NOTABLE HOME VIDEO EXTRAS: The Blu-Ray edition contains a game and a couple of extra features not found on the DVD edition which itself is nothing to write home about.

BOX OFFICE PERFORMANCE: $94.0M on a $120M production budget; the movie was a major box office disappointment.

COMPARISON SHOPPING: Grand Prix

FINAL RATING: 7/10

NEXT: The Amazing Spider-Man

The Adjustment Bureau


The Adjustment Bureau

Matt Damon tries to explain that the Sarah Silverman music video was a joke.

(2011) Science Fiction (Universal) Matt Damon, Emily Blunt, Anthony Mackie, Terence Stamp, John Slattery, Michael Kelly, Shohreh Aghdashloo, Anthony Ruvivar, Lauren Hodges, Jennifer Ehle. Directed by George Nolfi

There are a couple of schools of thought about how the universe works – one in which things are pre-determined, planned in advance and that we are helpless to escape our destiny. The other says things are random chance and our own free will determines our choices.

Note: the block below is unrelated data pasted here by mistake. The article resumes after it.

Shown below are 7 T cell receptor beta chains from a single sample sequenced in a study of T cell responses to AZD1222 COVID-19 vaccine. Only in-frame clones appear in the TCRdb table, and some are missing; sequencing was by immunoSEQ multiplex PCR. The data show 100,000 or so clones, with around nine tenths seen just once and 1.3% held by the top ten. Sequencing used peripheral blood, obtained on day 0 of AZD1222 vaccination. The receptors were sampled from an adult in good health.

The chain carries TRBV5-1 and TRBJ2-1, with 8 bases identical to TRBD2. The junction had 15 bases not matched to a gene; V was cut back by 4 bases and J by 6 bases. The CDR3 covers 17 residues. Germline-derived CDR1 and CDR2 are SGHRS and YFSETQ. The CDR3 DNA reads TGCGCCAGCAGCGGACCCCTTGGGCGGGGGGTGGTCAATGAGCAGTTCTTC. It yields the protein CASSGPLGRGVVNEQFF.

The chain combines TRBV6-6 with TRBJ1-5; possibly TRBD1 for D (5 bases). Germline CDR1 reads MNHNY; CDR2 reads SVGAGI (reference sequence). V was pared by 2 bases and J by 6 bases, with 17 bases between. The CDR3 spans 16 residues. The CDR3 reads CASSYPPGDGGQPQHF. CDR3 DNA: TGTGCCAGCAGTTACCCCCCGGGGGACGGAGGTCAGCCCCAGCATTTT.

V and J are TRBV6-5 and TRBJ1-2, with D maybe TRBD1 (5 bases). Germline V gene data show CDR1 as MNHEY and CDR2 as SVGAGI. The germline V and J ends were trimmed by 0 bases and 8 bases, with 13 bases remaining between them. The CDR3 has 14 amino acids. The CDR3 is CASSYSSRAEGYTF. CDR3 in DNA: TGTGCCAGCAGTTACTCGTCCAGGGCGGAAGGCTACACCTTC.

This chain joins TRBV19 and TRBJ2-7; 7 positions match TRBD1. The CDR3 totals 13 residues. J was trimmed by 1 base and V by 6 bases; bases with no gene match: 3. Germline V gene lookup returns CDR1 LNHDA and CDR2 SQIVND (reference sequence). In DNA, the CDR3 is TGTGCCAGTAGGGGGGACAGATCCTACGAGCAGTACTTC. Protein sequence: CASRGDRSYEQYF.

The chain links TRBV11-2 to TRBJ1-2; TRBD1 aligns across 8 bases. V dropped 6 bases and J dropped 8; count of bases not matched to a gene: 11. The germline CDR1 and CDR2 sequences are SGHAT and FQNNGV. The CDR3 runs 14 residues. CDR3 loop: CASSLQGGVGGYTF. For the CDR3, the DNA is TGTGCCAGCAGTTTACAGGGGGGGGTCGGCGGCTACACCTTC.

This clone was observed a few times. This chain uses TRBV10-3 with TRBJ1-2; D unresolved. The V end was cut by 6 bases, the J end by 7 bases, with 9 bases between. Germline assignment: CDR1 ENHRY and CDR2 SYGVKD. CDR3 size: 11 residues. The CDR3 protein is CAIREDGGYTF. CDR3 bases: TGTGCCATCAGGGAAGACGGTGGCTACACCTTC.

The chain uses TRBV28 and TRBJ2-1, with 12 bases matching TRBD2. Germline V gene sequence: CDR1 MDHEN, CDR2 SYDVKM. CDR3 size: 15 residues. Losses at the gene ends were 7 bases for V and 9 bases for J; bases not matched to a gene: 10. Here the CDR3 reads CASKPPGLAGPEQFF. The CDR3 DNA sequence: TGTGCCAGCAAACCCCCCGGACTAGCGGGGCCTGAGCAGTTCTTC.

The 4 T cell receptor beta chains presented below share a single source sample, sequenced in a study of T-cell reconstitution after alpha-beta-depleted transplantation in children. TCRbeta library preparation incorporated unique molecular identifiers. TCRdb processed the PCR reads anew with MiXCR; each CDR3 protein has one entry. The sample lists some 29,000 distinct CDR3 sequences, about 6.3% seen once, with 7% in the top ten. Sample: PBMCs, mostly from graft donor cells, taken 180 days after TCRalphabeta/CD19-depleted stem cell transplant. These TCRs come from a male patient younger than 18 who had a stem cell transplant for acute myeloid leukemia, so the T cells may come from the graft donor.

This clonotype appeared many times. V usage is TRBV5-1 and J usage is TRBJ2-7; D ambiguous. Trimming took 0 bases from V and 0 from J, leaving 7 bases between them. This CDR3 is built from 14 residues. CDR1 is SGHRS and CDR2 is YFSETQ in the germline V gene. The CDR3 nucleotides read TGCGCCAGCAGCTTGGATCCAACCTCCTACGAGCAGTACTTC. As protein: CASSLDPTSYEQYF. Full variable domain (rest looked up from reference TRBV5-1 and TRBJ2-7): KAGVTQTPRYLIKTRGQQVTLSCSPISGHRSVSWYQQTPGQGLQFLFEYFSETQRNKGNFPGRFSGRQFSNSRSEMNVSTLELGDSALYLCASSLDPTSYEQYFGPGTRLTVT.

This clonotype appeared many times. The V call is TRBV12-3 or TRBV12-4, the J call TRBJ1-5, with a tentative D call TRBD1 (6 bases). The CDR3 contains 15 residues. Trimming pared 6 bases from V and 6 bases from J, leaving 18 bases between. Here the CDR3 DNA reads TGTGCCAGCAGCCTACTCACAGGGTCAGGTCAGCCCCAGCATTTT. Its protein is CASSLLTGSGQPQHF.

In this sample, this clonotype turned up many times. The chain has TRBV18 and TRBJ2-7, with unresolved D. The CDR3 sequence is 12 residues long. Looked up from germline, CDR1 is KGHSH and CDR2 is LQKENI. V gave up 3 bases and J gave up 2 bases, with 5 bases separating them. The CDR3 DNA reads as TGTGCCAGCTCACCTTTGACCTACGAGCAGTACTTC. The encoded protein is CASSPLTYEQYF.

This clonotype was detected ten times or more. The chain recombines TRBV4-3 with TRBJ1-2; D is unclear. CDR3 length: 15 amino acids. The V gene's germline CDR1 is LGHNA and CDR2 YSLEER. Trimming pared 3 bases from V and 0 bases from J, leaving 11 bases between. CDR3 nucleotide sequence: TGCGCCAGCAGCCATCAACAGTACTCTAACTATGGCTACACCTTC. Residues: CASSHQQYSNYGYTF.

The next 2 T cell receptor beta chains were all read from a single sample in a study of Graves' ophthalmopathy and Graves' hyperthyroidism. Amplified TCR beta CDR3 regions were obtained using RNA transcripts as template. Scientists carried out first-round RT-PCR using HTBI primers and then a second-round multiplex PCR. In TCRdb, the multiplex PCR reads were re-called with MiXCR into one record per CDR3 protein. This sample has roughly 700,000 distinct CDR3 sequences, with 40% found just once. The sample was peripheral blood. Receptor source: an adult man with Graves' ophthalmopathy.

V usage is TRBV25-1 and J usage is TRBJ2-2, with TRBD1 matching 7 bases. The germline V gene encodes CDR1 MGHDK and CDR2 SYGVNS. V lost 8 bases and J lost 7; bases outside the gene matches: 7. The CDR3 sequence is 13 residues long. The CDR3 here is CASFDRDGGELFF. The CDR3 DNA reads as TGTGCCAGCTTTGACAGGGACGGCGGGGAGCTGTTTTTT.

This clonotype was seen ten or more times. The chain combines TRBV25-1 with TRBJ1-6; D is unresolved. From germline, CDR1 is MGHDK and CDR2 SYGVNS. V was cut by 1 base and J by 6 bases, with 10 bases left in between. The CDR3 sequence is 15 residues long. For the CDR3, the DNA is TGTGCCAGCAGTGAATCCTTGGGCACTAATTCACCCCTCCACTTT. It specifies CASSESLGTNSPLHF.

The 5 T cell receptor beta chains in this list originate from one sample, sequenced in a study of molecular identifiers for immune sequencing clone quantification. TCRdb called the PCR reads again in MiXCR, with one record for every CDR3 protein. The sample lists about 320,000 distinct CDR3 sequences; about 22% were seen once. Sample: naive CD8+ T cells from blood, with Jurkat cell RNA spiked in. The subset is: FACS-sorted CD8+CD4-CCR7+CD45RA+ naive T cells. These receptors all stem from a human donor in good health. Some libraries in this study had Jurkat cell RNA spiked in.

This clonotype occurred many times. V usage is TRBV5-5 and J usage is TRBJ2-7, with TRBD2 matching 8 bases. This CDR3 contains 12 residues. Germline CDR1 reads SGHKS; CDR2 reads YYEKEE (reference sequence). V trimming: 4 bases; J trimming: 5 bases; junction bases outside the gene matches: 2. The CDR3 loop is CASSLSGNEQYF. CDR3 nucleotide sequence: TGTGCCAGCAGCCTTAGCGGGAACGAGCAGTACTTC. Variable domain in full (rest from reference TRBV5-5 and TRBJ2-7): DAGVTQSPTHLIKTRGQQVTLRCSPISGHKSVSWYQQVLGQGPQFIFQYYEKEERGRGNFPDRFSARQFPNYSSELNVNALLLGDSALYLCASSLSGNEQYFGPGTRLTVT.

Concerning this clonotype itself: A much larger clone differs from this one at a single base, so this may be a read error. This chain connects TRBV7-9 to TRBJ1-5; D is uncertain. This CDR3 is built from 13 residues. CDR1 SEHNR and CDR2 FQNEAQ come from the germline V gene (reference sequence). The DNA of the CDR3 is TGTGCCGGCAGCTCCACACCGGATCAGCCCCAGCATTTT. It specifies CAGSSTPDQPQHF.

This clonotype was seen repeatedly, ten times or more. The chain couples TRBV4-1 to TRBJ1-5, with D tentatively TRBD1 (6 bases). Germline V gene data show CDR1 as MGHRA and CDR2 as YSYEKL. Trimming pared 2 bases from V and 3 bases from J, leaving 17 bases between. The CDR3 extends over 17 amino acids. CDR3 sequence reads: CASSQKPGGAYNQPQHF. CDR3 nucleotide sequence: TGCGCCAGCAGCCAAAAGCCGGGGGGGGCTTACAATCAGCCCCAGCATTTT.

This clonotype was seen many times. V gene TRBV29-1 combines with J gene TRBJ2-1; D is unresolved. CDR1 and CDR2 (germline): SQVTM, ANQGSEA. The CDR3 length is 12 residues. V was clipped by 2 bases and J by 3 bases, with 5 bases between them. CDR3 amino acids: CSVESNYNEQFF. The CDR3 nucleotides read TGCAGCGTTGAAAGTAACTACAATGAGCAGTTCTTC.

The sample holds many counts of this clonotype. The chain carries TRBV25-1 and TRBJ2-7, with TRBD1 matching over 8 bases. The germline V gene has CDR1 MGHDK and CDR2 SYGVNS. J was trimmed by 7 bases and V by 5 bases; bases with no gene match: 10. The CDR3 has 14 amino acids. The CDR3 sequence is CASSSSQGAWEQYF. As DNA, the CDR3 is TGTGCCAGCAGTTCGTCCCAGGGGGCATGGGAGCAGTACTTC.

David Norris (Damon) is an ambitious politician who was the youngest man ever elected to Congress. He’s running for Senate and has a big lead in the polls until a photo from his college days sinks him. He is in a hotel bathroom, running over his concession speech when he meets Elise Sellas (Blunt) who was hiding from hotel security in a stall when he walked in. They meet, flirt, kiss…and Norris is inspired to deliver a speech that makes him an immediate frontrunner for the next election.

David goes to work for his friend and former campaign manager Charlie Traynor (Kelly), a venture capitalist. David is on his way to work when he meets, quite by chance, Elise on a bus. A man in an old-fashioned suit wearing a fedora who we later found out is named Harry Mitchell (Mackie), chases the bus, trying desperately to spill coffee on the former Congressman. He is unsuccessful and David not only gets Elise’s phone number, he gets to work on time.